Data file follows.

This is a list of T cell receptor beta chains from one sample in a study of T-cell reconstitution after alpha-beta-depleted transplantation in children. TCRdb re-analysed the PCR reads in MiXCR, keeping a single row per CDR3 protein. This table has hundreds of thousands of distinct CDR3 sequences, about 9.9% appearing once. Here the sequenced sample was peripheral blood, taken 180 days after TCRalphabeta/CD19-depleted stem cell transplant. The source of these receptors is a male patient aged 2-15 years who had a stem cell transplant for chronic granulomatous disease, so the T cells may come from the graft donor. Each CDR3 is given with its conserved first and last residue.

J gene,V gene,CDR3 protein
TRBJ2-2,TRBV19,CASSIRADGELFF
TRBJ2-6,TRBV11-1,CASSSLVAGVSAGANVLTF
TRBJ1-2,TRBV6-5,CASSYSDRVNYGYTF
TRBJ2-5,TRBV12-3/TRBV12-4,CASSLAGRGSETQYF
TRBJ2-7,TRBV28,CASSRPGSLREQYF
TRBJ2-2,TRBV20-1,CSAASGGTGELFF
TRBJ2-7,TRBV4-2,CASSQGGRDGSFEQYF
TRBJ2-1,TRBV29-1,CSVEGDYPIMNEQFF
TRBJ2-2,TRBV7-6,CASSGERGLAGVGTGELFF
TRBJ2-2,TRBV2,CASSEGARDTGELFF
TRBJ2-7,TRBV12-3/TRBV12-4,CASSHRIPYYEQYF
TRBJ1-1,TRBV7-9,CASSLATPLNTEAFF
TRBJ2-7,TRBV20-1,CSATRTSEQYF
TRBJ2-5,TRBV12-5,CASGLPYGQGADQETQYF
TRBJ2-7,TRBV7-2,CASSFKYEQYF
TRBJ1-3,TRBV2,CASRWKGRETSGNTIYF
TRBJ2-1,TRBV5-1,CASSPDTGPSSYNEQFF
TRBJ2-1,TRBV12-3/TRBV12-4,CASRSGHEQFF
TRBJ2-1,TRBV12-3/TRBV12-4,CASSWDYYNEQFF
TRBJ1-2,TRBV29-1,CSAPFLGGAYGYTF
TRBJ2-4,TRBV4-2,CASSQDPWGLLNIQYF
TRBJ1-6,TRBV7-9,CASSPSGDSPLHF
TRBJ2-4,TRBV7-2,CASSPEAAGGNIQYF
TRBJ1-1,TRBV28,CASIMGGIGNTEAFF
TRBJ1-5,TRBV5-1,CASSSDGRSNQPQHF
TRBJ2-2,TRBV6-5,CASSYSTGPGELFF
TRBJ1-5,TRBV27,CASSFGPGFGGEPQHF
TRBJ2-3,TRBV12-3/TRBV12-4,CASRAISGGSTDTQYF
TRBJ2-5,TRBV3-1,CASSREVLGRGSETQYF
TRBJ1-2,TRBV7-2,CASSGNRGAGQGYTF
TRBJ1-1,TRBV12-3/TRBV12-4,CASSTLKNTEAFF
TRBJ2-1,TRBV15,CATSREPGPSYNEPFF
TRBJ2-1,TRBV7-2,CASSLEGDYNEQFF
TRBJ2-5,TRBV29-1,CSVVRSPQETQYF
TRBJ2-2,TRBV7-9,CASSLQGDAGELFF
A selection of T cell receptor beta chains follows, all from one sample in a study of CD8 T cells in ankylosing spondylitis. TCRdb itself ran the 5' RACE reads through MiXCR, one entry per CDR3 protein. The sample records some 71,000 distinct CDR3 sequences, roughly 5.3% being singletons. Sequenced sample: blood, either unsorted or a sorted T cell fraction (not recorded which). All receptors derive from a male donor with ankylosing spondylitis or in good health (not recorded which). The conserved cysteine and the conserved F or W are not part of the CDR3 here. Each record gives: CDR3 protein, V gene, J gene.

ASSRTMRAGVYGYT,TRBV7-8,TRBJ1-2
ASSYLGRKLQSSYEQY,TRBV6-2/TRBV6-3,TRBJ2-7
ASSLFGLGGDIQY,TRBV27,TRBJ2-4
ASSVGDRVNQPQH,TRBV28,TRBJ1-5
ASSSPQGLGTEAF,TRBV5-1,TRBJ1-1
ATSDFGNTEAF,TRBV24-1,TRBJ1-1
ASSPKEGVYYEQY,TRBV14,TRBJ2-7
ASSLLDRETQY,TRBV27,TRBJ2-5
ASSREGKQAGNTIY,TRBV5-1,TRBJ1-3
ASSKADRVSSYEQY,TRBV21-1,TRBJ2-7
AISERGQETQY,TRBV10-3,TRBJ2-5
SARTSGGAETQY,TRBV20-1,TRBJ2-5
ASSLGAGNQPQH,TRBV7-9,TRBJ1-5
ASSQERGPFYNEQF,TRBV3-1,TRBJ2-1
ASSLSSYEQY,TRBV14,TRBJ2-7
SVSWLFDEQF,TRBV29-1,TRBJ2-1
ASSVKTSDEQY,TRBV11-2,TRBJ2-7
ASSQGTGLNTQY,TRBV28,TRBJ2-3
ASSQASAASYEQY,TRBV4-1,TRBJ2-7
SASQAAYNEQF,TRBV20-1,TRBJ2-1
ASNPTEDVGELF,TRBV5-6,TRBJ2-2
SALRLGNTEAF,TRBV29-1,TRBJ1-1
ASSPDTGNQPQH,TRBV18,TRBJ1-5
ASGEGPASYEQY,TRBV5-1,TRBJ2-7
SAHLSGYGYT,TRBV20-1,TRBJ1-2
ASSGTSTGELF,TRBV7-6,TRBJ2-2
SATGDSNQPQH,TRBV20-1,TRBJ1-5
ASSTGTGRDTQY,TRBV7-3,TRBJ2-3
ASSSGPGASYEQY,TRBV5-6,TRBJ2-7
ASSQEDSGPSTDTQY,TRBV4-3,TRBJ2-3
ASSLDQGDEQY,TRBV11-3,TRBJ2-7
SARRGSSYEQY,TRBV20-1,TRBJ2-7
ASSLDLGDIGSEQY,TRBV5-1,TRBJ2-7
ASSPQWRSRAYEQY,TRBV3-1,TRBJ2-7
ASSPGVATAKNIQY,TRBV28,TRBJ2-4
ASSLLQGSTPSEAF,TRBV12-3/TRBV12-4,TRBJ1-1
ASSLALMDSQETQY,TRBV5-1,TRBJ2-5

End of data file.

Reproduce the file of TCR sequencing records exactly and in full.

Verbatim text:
This is a list of T cell receptor beta chains from one sample in a study of T-cell reconstitution after alpha-beta-depleted transplantation in children. TCRdb re-analysed the PCR reads in MiXCR, keeping a single row per CDR3 protein. This table has hundreds of thousands of distinct CDR3 sequences, about 9.9% appearing once. Here the sequenced sample was peripheral blood, taken 180 days after TCRalphabeta/CD19-depleted stem cell transplant. The source of these receptors is a male patient aged 2-15 years who had a stem cell transplant for chronic granulomatous disease, so the T cells may come from the graft donor. Each CDR3 is given with its conserved first and last residue.

J gene,V gene,CDR3 protein
TRBJ2-2,TRBV19,CASSIRADGELFF
TRBJ2-6,TRBV11-1,CASSSLVAGVSAGANVLTF
TRBJ1-2,TRBV6-5,CASSYSDRVNYGYTF
TRBJ2-5,TRBV12-3/TRBV12-4,CASSLAGRGSETQYF
TRBJ2-7,TRBV28,CASSRPGSLREQYF
TRBJ2-2,TRBV20-1,CSAASGGTGELFF
TRBJ2-7,TRBV4-2,CASSQGGRDGSFEQYF
TRBJ2-1,TRBV29-1,CSVEGDYPIMNEQFF
TRBJ2-2,TRBV7-6,CASSGERGLAGVGTGELFF
TRBJ2-2,TRBV2,CASSEGARDTGELFF
TRBJ2-7,TRBV12-3/TRBV12-4,CASSHRIPYYEQYF
TRBJ1-1,TRBV7-9,CASSLATPLNTEAFF
TRBJ2-7,TRBV20-1,CSATRTSEQYF
TRBJ2-5,TRBV12-5,CASGLPYGQGADQETQYF
TRBJ2-7,TRBV7-2,CASSFKYEQYF
TRBJ1-3,TRBV2,CASRWKGRETSGNTIYF
TRBJ2-1,TRBV5-1,CASSPDTGPSSYNEQFF
TRBJ2-1,TRBV12-3/TRBV12-4,CASRSGHEQFF
TRBJ2-1,TRBV12-3/TRBV12-4,CASSWDYYNEQFF
TRBJ1-2,TRBV29-1,CSAPFLGGAYGYTF
TRBJ2-4,TRBV4-2,CASSQDPWGLLNIQYF
TRBJ1-6,TRBV7-9,CASSPSGDSPLHF
TRBJ2-4,TRBV7-2,CASSPEAAGGNIQYF
TRBJ1-1,TRBV28,CASIMGGIGNTEAFF
TRBJ1-5,TRBV5-1,CASSSDGRSNQPQHF
TRBJ2-2,TRBV6-5,CASSYSTGPGELFF
TRBJ1-5,TRBV27,CASSFGPGFGGEPQHF
TRBJ2-3,TRBV12-3/TRBV12-4,CASRAISGGSTDTQYF
TRBJ2-5,TRBV3-1,CASSREVLGRGSETQYF
TRBJ1-2,TRBV7-2,CASSGNRGAGQGYTF
TRBJ1-1,TRBV12-3/TRBV12-4,CASSTLKNTEAFF
TRBJ2-1,TRBV15,CATSREPGPSYNEPFF
TRBJ2-1,TRBV7-2,CASSLEGDYNEQFF
TRBJ2-5,TRBV29-1,CSVVRSPQETQYF
TRBJ2-2,TRBV7-9,CASSLQGDAGELFF
A selection of T cell receptor beta chains follows, all from one sample in a study of CD8 T cells in ankylosing spondylitis. TCRdb itself ran the 5' RACE reads through MiXCR, one entry per CDR3 protein. The sample records some 71,000 distinct CDR3 sequences, roughly 5.3% being singletons. Sequenced sample: blood, either unsorted or a sorted T cell fraction (not recorded which). All receptors derive from a male donor with ankylosing spondylitis or in good health (not recorded which). The conserved cysteine and the conserved F or W are not part of the CDR3 here. Each record gives: CDR3 protein, V gene, J gene.

ASSRTMRAGVYGYT,TRBV7-8,TRBJ1-2
ASSYLGRKLQSSYEQY,TRBV6-2/TRBV6-3,TRBJ2-7
ASSLFGLGGDIQY,TRBV27,TRBJ2-4
ASSVGDRVNQPQH,TRBV28,TRBJ1-5
ASSSPQGLGTEAF,TRBV5-1,TRBJ1-1
ATSDFGNTEAF,TRBV24-1,TRBJ1-1
ASSPKEGVYYEQY,TRBV14,TRBJ2-7
ASSLLDRETQY,TRBV27,TRBJ2-5
ASSREGKQAGNTIY,TRBV5-1,TRBJ1-3
ASSKADRVSSYEQY,TRBV21-1,TRBJ2-7
AISERGQETQY,TRBV10-3,TRBJ2-5
SARTSGGAETQY,TRBV20-1,TRBJ2-5
ASSLGAGNQPQH,TRBV7-9,TRBJ1-5
ASSQERGPFYNEQF,TRBV3-1,TRBJ2-1
ASSLSSYEQY,TRBV14,TRBJ2-7
SVSWLFDEQF,TRBV29-1,TRBJ2-1
ASSVKTSDEQY,TRBV11-2,TRBJ2-7
ASSQGTGLNTQY,TRBV28,TRBJ2-3
ASSQASAASYEQY,TRBV4-1,TRBJ2-7
SASQAAYNEQF,TRBV20-1,TRBJ2-1
ASNPTEDVGELF,TRBV5-6,TRBJ2-2
SALRLGNTEAF,TRBV29-1,TRBJ1-1
ASSPDTGNQPQH,TRBV18,TRBJ1-5
ASGEGPASYEQY,TRBV5-1,TRBJ2-7
SAHLSGYGYT,TRBV20-1,TRBJ1-2
ASSGTSTGELF,TRBV7-6,TRBJ2-2
SATGDSNQPQH,TRBV20-1,TRBJ1-5
ASSTGTGRDTQY,TRBV7-3,TRBJ2-3
ASSSGPGASYEQY,TRBV5-6,TRBJ2-7
ASSQEDSGPSTDTQY,TRBV4-3,TRBJ2-3
ASSLDQGDEQY,TRBV11-3,TRBJ2-7
SARRGSSYEQY,TRBV20-1,TRBJ2-7
ASSLDLGDIGSEQY,TRBV5-1,TRBJ2-7
ASSPQWRSRAYEQY,TRBV3-1,TRBJ2-7
ASSPGVATAKNIQY,TRBV28,TRBJ2-4
ASSLLQGSTPSEAF,TRBV12-3/TRBV12-4,TRBJ1-1
ASSLALMDSQETQY,TRBV5-1,TRBJ2-5